TCM* recently showed a very strange movie called Pepe. In the wake of Around the World in 80 Days, there were a number of light-hearted films with all-star casts; the most famous of those is It's a Mad Mad Mad Mad World, but Pepe has to be the weirdest. It's a vehicle for the Mexican superstar Cantinflas, who was Passepartout in 80 Days and here graduates to his first starring role in a U.S. film. He plays a lovable idiot who has adopted a horse as his son, and who spends most of the movie trying to get his horse back and/or pining after Shirley Jones, who just thinks of him as a friend. (She winds up marrying the alcoholic washed-up Hollywood director played by Dan Dailey, because this is Hollywood, where white chicks marry white dudes, even if they're old and drunk white dudes.) Cantinflas is nowhere near his best here, uncomfortable with the language -- even in scenes with direct sound recording, he frequently has to re-dub his own dialogue to make it more intelligible -- and playing a character who's so dumb and childlike as to be infuriating; the characters he played in his Mexican films, while often innocent, were nowhere near this stupid.
It was produced and directed by the MGM musicals veteran George Sidney, who recruited some key MGM people like Andre Previn and Roger Edens to work on the film, and drew mostly on people he'd worked with before to create the pool of guest stars: Kim Novak, Janet Leigh, Tony Curtis and Frank Sinatra are among those who had made films with Sidney before and turn up in cameos here. Other stars, like Jack Lemmon, Maurice Chevalier and Bobby Darin, turned up out of a combination of respect for Cantinflas and, some speculated, an attempt to improve their box-office standing in Mexico (much as European stars would try to improve their U.S. standing by appearing with U.S. superstars).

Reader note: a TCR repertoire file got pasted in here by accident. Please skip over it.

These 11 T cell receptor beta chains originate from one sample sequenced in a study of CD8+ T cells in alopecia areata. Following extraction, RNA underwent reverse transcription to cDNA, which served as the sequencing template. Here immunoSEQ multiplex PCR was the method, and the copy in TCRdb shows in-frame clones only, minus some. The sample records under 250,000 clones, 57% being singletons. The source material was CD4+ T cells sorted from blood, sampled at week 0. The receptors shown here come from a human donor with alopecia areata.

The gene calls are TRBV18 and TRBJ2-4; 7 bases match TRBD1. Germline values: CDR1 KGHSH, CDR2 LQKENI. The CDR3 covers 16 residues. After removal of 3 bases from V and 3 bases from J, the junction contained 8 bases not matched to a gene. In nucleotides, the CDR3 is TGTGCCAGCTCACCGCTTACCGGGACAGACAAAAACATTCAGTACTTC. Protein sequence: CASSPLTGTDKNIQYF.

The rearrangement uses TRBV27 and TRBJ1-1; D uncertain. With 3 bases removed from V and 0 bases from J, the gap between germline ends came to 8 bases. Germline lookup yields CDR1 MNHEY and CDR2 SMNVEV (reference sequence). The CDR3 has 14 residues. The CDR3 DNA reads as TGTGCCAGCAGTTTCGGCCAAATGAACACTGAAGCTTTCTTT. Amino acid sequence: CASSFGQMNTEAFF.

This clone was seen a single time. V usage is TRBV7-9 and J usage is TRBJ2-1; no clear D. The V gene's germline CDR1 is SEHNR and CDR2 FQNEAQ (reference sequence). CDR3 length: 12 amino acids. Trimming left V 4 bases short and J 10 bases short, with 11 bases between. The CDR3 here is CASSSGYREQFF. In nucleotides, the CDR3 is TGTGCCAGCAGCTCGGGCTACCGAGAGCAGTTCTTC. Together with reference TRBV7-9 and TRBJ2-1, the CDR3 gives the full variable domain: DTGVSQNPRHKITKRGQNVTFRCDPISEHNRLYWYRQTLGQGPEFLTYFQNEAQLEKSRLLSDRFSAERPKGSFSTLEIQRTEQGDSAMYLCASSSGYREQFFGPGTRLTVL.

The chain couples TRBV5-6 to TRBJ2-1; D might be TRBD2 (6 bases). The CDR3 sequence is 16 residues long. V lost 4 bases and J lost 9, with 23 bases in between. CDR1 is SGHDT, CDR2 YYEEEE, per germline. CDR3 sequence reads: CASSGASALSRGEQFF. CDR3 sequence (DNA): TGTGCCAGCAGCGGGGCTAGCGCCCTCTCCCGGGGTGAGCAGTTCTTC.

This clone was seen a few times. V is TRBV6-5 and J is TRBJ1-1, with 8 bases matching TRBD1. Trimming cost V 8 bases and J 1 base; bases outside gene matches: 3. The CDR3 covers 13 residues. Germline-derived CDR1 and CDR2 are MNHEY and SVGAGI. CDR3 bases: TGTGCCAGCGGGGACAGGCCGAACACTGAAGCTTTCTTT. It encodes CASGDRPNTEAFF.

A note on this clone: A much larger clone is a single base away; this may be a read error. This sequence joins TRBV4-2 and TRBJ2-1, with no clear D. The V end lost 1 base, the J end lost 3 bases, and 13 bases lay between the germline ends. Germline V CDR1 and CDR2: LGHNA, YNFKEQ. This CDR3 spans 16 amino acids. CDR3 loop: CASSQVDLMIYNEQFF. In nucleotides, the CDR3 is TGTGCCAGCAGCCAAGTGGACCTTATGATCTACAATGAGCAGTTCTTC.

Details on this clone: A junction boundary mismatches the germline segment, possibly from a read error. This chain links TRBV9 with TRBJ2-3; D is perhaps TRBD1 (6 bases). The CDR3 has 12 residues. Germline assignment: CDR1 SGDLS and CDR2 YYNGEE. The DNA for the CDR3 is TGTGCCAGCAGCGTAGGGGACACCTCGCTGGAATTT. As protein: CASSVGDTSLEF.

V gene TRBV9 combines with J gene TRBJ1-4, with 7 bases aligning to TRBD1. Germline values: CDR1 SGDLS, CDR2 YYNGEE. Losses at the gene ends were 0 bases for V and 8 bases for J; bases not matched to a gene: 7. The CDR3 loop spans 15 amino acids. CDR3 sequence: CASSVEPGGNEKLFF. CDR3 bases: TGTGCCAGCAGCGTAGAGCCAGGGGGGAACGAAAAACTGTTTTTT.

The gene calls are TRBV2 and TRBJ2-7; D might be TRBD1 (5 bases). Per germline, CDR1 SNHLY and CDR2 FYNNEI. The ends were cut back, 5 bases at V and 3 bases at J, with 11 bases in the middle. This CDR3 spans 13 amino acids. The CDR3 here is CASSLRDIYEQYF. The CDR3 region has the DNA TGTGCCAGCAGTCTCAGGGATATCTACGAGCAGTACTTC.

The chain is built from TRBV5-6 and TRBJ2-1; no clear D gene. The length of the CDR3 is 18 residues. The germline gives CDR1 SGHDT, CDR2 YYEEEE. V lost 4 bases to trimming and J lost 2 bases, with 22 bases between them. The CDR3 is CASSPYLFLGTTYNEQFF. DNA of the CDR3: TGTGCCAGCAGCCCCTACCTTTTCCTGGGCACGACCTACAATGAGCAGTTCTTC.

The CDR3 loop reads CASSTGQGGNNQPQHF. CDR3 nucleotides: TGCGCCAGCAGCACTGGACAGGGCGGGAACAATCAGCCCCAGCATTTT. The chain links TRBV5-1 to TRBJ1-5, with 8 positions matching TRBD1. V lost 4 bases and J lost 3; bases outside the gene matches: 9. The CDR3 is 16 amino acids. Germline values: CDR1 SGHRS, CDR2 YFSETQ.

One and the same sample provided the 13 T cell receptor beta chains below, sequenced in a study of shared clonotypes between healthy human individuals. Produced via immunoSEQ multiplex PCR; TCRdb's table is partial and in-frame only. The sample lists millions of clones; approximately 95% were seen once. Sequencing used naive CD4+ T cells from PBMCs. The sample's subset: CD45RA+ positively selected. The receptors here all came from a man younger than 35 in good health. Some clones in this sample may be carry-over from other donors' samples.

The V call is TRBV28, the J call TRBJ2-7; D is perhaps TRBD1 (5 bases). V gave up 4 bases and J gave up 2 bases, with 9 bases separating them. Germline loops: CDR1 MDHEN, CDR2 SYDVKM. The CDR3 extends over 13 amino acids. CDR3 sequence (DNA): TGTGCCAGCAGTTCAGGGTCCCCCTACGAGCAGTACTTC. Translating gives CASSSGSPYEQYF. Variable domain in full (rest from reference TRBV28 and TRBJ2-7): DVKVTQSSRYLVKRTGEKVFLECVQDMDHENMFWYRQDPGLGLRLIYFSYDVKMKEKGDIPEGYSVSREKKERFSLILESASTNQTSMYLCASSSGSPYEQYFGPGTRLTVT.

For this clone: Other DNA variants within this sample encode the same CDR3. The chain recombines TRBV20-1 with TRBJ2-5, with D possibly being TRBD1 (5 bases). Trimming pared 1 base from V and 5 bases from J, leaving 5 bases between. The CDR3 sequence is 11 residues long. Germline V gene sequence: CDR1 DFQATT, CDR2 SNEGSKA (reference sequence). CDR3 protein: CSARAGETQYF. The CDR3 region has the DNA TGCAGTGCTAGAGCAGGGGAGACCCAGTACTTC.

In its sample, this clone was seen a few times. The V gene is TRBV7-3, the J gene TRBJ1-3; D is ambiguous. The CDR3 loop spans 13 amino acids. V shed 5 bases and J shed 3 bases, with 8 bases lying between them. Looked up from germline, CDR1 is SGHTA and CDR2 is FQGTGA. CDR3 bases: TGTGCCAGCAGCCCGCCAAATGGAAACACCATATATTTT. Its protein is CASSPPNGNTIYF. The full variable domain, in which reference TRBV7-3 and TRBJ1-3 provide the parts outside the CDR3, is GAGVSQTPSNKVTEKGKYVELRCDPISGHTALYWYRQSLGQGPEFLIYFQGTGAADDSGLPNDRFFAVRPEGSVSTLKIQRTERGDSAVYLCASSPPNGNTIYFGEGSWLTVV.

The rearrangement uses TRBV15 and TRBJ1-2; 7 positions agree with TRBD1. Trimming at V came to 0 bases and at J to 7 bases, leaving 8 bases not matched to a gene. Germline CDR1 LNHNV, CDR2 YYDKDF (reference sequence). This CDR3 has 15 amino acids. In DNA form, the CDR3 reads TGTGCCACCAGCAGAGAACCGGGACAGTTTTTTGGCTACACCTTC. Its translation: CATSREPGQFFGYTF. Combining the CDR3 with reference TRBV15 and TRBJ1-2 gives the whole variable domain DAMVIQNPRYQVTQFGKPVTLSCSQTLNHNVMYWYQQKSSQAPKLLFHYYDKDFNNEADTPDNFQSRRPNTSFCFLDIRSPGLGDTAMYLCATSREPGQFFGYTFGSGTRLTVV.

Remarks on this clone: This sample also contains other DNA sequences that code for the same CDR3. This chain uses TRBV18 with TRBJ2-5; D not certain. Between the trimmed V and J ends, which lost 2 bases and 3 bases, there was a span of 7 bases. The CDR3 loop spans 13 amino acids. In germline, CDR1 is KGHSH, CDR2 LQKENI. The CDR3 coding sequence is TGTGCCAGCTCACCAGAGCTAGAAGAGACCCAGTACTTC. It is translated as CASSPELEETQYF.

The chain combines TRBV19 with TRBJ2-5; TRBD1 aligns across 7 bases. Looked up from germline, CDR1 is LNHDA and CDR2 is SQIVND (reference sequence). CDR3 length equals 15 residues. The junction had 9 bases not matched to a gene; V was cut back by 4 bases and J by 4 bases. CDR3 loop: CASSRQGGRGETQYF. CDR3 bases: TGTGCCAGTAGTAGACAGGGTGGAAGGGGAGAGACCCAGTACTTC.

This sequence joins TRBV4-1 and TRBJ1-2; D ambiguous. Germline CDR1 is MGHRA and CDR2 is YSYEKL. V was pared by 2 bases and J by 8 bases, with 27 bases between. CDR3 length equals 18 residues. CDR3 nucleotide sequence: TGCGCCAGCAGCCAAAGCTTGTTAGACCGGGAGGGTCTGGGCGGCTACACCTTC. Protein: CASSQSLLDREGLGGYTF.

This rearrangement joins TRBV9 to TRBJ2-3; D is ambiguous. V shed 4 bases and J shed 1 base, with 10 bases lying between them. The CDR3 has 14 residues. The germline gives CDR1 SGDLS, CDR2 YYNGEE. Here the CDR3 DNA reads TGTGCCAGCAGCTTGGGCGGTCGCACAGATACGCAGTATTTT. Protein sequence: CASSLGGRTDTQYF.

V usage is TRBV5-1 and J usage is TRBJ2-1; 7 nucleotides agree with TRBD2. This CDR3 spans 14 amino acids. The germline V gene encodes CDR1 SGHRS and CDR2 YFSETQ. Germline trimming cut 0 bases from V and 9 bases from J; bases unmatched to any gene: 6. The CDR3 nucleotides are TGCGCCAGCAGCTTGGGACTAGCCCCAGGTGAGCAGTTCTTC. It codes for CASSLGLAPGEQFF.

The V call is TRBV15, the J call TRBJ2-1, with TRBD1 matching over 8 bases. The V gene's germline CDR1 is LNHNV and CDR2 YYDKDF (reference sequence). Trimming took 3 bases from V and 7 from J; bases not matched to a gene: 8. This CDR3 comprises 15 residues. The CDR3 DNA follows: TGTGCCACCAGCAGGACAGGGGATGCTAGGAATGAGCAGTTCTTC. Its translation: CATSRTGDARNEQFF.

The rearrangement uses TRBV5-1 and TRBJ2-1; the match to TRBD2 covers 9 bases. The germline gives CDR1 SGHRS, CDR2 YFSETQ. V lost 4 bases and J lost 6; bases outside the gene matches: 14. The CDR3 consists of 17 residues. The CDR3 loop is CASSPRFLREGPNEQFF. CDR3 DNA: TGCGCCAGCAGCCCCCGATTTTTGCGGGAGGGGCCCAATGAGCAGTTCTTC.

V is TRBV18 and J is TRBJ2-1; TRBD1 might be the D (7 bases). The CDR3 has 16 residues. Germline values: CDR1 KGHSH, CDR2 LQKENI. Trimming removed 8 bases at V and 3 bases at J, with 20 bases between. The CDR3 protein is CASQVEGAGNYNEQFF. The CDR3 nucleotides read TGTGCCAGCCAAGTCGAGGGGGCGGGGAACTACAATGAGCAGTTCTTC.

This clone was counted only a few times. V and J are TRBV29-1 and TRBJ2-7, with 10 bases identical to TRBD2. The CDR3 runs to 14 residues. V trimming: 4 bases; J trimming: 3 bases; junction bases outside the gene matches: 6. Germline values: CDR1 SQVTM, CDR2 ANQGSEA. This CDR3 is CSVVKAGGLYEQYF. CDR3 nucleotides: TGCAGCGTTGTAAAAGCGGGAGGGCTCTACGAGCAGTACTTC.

The movie looks quite good, maybe better than average for a Hollywood production from 1960; Sidney was among the few directors left who knew how to stage a musical number, and he had the services of the great cinematographer Joe MacDonald (My Darling Clementine, Will Success Spoil Rock Hunter) shooting in 'Scope. But the picture doesn't even have the basic spine of plot that 80 Days or Mad Mad World had. It's basically just Cantinflas wandering around pining after his horse and/or Shirley Jones, mangling the English language (he buys a ring and confuses "carats" with "carrots," hilarity ensues) and smiling while the guest stars do their thing. And it's really, really long: the original version was 195 minutes. 195 minutes devoted to almost nothing. This was a strange period in Hollywood movies, where excess -- huge budgets, huge star casts -- was more important than an actual story.
Like many of these mega-extravaganzas, Pepe was cut down for a non-roadshow version, which runs about 150 minutes. TCM tried to get the complete version, but the distributor, Sony, sent them the short version instead; it has a bunch of awkward and abrupt fade-outs, but it's hard to know whether the cut scenes would cause the picture to make more sense than it does.
And yet, for all that, I kind of enjoy the picture. I'll go further than that: I actually enjoy it more than Mad Mad World or a lot of these other all-star films. In many of those films, the guest stars are regimented, forced into costumes or unsatisfactory roles or generally forced to conform to the demands of the plot. Here, because there is no plot, the guests mostly just play themselves (often literally), and they don't seem to have rehearsed much, so there's a certain charm in seeing them act natural and unforced. Kim Novak comes off especially well this way.
Here's one of the film's many musical numbers, where Maurice Chevalier (as himself) performs his trademark song "Mimi" (from Love Me Tonight) with Cantinflas and Dan Dailey.
*It's amazing how the availability of TCM -- it only recently came to Canada -- changes your TV viewing patterns. You keep checking the schedule until you realized that you've started planning your whole life around what's on TCM on a given day.